For the longest time I was convinced that vegetables like spinach were a great source of iron. A big spinach salad has as much as 30% of your Daily Recommended Value of iron! I told myself, “It’s got be much healthier to get iron from spinach than it is from meat, less calories, fat, & cholesterol!” Little did I know, there were three big factors that were actually preventing me from absorbing the iron in spinach and arguably even worsening my health. 100g of spinach & 100g of red meat have the same value (~30%) of your DRV of iron on paper. So what’s the difference?

  1. Non-Heme Vs. Heme Iron – Many vitamins and minerals such as iron, magnesium, vitamin A, D, and K, all have different forms that are more or less bioavailable than the counterpart. As for iron, the two main forms are non-heme and heme. Non-heme is found in plant foods and heme iron is found in animal foods. Heme iron is the form that the body can better absorb, is more bioavailable, and is the preferred form for the body. Non-heme iron has a lower absorption rate and is more difficult for the body to convert to the ready form of heme iron. In fact, studies have shown that non-heme iron’s average absorption rate is between 2-20%. As for heme iron the absorption rate is anywhere between 15-35%. The absorption percentage is also greatly dependent on other factors in the diet such as vitamin C consumption (Vit. C helps iron absorption) but also the presence of antinutrients such as oxalates and phytic acid found in many plant foods.
  2. Oxalic Acid – Antinutrients are rarely ever discussed but bring important effects to the absorption of key minerals in our body. Spinach (and most other leafy greens) are high in an antinutrient known as Oxalic Acid. These antinutrients bind mainly to calcium and slightly to iron in the bloodstream and excretes it out of the body. Calcium, another key nutrient for the neuromuscular and bone structure of humans, is being wasted away from high consumptions of oxalic acid. Oxalic acid has also been shown to cause kidney stones. It can be reduced slightly when the plant is washed & cooked.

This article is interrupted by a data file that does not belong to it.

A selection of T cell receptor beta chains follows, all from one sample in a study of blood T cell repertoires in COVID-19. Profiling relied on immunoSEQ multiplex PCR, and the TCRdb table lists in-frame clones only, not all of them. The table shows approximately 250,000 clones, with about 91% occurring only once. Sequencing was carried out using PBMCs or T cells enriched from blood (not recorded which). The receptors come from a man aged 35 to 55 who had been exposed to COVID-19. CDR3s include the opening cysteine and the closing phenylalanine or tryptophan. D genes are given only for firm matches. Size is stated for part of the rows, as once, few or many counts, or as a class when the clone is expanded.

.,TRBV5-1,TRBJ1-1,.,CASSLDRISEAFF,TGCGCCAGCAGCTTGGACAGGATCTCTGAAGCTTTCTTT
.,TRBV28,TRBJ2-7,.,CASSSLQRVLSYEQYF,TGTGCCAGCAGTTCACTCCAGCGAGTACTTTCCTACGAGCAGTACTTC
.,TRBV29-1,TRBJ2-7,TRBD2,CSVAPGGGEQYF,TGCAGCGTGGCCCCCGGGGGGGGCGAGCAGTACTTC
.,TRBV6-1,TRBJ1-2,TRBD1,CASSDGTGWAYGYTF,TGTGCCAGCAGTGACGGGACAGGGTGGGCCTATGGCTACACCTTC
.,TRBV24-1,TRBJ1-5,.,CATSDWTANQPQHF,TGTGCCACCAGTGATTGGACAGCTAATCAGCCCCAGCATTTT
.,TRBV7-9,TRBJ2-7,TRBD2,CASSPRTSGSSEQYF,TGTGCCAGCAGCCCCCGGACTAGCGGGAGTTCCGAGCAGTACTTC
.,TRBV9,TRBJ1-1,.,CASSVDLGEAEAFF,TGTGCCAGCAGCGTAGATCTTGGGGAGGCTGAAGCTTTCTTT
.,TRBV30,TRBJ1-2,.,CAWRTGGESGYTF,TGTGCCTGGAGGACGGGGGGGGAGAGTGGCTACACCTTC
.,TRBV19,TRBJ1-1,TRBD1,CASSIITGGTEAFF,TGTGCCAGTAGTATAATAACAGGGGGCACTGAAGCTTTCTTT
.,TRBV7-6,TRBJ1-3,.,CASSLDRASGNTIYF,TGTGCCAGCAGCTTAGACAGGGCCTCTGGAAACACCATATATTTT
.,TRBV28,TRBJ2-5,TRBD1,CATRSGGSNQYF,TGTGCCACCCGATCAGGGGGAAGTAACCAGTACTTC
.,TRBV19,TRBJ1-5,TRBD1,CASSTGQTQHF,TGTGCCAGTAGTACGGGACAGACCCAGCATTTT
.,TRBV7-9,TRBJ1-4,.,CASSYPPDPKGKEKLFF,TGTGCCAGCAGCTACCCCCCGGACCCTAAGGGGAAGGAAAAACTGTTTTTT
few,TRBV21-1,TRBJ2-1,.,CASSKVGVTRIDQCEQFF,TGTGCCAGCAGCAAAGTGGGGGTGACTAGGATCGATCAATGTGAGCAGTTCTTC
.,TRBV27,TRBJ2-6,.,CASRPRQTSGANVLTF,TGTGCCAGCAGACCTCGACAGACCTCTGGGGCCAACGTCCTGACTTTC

3. Polyphenols – Polyphenols are often touted as a ‘powerhouse antioxidant’ but it’s not mentioned that they actually have some negative side affects. A 2010 study revealed that polyphenols actually inhibit the absorption of iron in the body. While this may be beneficial for those who deal with iron overload, (often in the rare case that their body has an inability to store it) most people, especially endurance athletes must be mindful of their iron consumption as it plays an important role in the proper function of oxygenating the body.

Summary – As for the topic of iron, animal sources are a far superior source for iron because of its bioavailability, digestibility, and absence of antinutrients. This is not to say that spinach is ‘bad’ for you, it is a good source of potassium and magnesium. It is just important that we understand the bigger picture of each food & realize many mainstream ideas in nutrition are not examining the whole picture.

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